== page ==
In this study, we upscale these biomass estimates to proposed protected areas using land cover class maps with particular attention to variation and uncertainty. In all calculations, there is error due to variations in experimental data, missing data points, estimations, and other aspects. It is important to identify and correct the error to ensure informed land management decisions. Here, we first discuss uncertainties across different allometric equations to extrapolate diameter at breast height to aboveground biomass. Then, we discuss propagating transect aboveground vegetation area-density averages to land cover classification. Finally, we discuss extrapolating both the vegetation biomass and the soil carbon stocks for the land cover classes across the proposed protected areas.
Future works will build off of this by accounting for uncertainty in the land cover classification assignment.
Visualizing the Grow Burn Decay Model. Emily Hetherington, Raichel Gulde, Kathe Todd-Brown
Fire is a critical controller of the land carbon cycle in the Northwest Territories. To examine the effects between fire and land carbon stocks, the Todd-Brown Lab developed the Grow Burn Decay model. Unlike previous models, this proposed model examines the effect of pyrogenic carbon and decomposition in addition to the land carbon lost during a burn event. For this new model, the Growth-Decay and Burn diagrams are essential to communicating the processes represented in the codebase. On the larger scale, the diagrams outline how carbon flows through the ecosystem and illustrate the effects of burn events on the defined carbon pools. This in turn identifies specific parameters that are necessary for the model and how those parameters fit into the overall system.
In this talk, we will present a new set of model diagrams and walk through the governing processes of the Grow Burn Decay model. The relative simplicity of these diagrams not only provides clarity to those working on the project but are used to convey our research clearly to those interested, regardless of their familiarity on the topic.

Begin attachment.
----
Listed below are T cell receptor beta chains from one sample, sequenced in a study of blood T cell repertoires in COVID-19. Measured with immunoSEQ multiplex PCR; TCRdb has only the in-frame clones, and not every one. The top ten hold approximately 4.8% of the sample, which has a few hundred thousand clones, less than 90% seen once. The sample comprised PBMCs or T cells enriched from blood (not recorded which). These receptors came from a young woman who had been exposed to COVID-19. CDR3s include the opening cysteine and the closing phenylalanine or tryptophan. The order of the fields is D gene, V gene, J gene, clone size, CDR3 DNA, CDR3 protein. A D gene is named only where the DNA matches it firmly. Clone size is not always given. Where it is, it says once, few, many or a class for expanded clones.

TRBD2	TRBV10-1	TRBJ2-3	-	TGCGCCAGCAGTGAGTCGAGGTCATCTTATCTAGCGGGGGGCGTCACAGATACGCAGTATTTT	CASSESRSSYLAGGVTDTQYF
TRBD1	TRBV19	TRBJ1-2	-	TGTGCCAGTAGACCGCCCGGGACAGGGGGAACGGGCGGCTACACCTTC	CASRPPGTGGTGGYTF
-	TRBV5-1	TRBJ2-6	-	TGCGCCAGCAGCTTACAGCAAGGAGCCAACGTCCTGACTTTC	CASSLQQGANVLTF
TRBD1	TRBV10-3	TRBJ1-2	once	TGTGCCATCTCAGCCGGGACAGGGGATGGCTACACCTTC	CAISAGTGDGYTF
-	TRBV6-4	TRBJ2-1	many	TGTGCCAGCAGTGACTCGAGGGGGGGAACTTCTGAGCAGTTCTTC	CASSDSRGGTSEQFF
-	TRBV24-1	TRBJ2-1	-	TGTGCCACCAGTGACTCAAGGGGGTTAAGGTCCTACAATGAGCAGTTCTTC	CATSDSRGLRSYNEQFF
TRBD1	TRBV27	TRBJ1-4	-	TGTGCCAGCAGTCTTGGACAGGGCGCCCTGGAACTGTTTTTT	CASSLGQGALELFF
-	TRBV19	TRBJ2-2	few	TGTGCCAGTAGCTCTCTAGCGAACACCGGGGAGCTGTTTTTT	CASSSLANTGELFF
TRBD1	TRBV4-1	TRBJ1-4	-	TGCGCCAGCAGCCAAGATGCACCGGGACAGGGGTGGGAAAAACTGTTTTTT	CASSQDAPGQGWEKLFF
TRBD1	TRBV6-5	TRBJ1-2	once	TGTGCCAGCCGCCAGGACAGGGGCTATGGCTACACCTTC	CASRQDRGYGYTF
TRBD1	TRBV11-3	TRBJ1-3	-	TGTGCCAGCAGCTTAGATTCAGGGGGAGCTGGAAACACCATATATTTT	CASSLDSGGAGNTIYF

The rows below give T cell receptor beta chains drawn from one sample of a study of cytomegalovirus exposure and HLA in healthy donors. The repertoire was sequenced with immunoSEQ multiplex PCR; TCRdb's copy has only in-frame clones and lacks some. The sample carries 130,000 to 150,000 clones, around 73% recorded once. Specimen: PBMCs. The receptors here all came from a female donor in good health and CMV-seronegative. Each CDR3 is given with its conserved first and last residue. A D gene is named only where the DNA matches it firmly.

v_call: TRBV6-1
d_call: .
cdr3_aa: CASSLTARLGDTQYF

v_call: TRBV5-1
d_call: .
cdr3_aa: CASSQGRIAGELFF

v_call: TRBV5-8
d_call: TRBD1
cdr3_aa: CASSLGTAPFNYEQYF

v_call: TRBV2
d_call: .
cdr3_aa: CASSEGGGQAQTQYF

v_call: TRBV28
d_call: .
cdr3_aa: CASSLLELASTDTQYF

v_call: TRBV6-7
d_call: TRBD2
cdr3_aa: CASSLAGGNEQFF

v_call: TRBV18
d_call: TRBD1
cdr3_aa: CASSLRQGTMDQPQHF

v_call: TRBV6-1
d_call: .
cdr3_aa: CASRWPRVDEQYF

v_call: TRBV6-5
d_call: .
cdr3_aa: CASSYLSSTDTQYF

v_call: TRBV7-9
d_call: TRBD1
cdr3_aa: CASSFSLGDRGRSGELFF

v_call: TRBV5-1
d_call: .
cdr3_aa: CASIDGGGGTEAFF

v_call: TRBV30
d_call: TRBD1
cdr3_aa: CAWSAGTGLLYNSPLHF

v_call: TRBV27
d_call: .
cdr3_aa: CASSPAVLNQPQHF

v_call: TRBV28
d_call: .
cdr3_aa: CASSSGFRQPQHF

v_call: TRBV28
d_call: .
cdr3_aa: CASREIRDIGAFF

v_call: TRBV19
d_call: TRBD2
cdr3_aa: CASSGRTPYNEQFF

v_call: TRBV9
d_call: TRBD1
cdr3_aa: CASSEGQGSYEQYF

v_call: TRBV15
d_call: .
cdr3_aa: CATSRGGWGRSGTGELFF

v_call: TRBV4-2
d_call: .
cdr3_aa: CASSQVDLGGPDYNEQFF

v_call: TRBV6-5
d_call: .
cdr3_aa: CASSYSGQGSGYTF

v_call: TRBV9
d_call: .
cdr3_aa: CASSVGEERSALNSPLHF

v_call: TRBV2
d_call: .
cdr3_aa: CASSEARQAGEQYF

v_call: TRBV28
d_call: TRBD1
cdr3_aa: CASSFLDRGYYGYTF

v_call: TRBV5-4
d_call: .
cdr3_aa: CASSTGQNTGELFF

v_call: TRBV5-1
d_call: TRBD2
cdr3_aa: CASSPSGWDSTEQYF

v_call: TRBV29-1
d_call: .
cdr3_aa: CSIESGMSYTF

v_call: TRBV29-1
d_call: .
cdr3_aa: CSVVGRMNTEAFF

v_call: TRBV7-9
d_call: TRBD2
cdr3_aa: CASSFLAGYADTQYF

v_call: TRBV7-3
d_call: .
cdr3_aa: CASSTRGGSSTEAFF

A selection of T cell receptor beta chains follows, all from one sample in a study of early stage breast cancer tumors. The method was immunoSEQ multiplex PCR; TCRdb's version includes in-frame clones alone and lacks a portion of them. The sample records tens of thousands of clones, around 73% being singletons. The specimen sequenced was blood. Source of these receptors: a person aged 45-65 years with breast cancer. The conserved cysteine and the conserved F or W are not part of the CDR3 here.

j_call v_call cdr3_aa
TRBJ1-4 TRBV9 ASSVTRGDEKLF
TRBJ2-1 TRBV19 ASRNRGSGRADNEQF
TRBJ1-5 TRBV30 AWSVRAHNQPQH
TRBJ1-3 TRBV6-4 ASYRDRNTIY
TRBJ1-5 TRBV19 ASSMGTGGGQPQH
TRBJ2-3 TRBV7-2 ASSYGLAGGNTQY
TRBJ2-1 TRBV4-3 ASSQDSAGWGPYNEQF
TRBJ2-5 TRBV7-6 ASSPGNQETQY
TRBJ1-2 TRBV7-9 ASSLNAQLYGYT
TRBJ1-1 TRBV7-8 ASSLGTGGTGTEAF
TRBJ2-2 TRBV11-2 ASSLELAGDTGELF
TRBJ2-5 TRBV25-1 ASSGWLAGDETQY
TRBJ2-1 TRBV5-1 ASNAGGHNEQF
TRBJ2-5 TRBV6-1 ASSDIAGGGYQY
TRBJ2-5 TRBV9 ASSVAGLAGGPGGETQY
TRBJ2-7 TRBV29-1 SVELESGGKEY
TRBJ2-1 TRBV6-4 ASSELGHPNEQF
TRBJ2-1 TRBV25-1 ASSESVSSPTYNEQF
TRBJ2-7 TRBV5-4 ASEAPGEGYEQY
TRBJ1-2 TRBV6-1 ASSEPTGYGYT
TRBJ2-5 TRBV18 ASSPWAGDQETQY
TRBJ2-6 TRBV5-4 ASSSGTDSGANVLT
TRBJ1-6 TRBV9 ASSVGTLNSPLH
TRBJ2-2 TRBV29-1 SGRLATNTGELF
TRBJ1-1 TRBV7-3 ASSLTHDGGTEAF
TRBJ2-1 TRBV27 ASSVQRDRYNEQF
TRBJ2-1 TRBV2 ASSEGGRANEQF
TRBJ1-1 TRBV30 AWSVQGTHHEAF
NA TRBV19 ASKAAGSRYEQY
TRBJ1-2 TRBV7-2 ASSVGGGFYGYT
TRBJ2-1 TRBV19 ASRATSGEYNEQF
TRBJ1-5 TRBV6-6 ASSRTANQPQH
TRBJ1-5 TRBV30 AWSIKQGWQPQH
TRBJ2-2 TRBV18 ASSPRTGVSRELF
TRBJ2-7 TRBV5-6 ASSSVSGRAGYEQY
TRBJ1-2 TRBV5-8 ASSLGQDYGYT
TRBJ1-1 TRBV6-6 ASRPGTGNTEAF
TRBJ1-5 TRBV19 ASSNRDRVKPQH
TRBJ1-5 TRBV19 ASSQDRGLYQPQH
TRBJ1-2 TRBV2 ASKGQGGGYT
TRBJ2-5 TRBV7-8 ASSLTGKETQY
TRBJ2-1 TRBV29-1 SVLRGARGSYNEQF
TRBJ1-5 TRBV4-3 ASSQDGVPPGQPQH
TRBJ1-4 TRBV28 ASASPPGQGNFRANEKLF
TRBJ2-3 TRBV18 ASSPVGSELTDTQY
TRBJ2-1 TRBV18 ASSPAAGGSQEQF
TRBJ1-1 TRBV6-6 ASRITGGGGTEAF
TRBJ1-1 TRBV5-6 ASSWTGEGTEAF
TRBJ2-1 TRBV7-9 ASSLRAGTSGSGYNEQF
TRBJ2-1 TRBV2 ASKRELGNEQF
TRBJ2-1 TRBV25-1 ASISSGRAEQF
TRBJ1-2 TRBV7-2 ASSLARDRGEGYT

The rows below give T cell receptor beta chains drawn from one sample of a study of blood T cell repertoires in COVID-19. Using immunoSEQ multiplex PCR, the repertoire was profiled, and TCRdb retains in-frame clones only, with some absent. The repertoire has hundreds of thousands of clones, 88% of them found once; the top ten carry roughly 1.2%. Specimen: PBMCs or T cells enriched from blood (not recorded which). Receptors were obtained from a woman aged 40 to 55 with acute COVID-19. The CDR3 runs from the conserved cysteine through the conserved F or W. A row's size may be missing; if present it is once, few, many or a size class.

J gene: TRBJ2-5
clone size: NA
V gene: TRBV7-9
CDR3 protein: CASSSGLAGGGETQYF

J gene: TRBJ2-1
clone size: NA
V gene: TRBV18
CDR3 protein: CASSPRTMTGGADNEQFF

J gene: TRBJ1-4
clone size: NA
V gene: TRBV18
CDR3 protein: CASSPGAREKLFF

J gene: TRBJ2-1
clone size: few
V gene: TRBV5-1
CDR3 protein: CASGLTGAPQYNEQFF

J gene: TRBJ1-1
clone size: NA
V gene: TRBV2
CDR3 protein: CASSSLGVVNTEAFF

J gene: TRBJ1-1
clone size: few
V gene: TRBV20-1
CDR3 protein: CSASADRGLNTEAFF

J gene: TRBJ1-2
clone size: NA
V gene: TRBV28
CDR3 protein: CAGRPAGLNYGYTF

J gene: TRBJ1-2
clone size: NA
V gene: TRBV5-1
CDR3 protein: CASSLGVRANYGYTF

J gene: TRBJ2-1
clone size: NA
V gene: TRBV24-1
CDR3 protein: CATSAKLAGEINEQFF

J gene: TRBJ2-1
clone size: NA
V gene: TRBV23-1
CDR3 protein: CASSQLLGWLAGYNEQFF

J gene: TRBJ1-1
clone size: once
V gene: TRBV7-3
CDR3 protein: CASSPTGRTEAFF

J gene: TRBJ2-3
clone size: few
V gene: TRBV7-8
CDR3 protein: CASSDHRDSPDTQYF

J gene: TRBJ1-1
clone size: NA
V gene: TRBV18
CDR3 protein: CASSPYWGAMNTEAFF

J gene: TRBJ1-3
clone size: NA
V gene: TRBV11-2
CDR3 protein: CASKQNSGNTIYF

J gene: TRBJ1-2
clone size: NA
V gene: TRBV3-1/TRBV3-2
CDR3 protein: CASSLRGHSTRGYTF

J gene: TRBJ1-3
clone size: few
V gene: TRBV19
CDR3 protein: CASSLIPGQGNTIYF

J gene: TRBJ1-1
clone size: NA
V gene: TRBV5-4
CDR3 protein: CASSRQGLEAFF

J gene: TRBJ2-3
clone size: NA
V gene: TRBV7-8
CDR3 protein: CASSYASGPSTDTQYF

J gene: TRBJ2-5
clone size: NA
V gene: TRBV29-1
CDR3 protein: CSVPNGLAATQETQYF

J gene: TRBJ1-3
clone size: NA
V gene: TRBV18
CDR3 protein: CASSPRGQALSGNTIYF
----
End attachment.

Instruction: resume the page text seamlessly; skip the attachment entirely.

Literature synthesis on carbon-related variables in the Grow Burn Decay Model for the boreal forest. Raichel Gulde, Emily Hetherington, Emily Miller, Kathe Todd-Brown
The Grow Burn Decay model represents how carbon moves through an ecosystem where fire suppresses both decomposition and reburn potential of pyrogenic carbon, while also releasing carbon dioxide with each burn event. To accurately represent these processes, we need realistic values for the net primary production inputs during fire and ‘mature’ years, fire recovery times, carbon pool turnover times, and burn loss rates. In this talk, we will present the suitable ranges for the variables derived from collaborator field surveys and various literature sources. This parameter research is a key component for developing better models for land management decisions concerning the proposed protected areas of the Northwest Territories.
Marsh carbon modeling
Increasing Functionality for the Marsh Equilibrium – Cohort Theory Model: Jessica Hicks, Farah Aryan, Kathe Todd-Brown
Coastal marshes provide numerous benefits to society, such as water quality improvement through nutrient filtration, coastal protection from storms and erosion, carbon sequestration, and habitats for fish and wildlife. Rising sea-levels threaten to inundate these important coastal ecosystems. While these marshes can sometimes keep up, it is not clear when this will be the case. The Marsh Equilibrium Model was created to try to explore this relationship between sea level rise and marsh accretion rates.
The Marsh Equilibrium Model (MEM) and the Cohort Theory Model (CTM) are computational models that quantify marsh accretion rates, or changes in surface elevation, by simulating the addition of inorganic surface sediment and below-ground organic matter to the soil column. One key feature of these models are soil cohorts, which represent parcels of annual mineral deposits. These soil cohorts are tracked as they pass through the soil column where organics are added via root turnover and removed via decay. In this project, we reviewed and refactored a recent implementation of the MEM and CTM models in R, created a graphic user interface, created conceptual diagrams, and generated equations to better explain how MEM/CTM works.
From this work, we hope to have made the model more understandable and accessible to scientists and the public as well as laid the groundwork for future model sensitivity studies.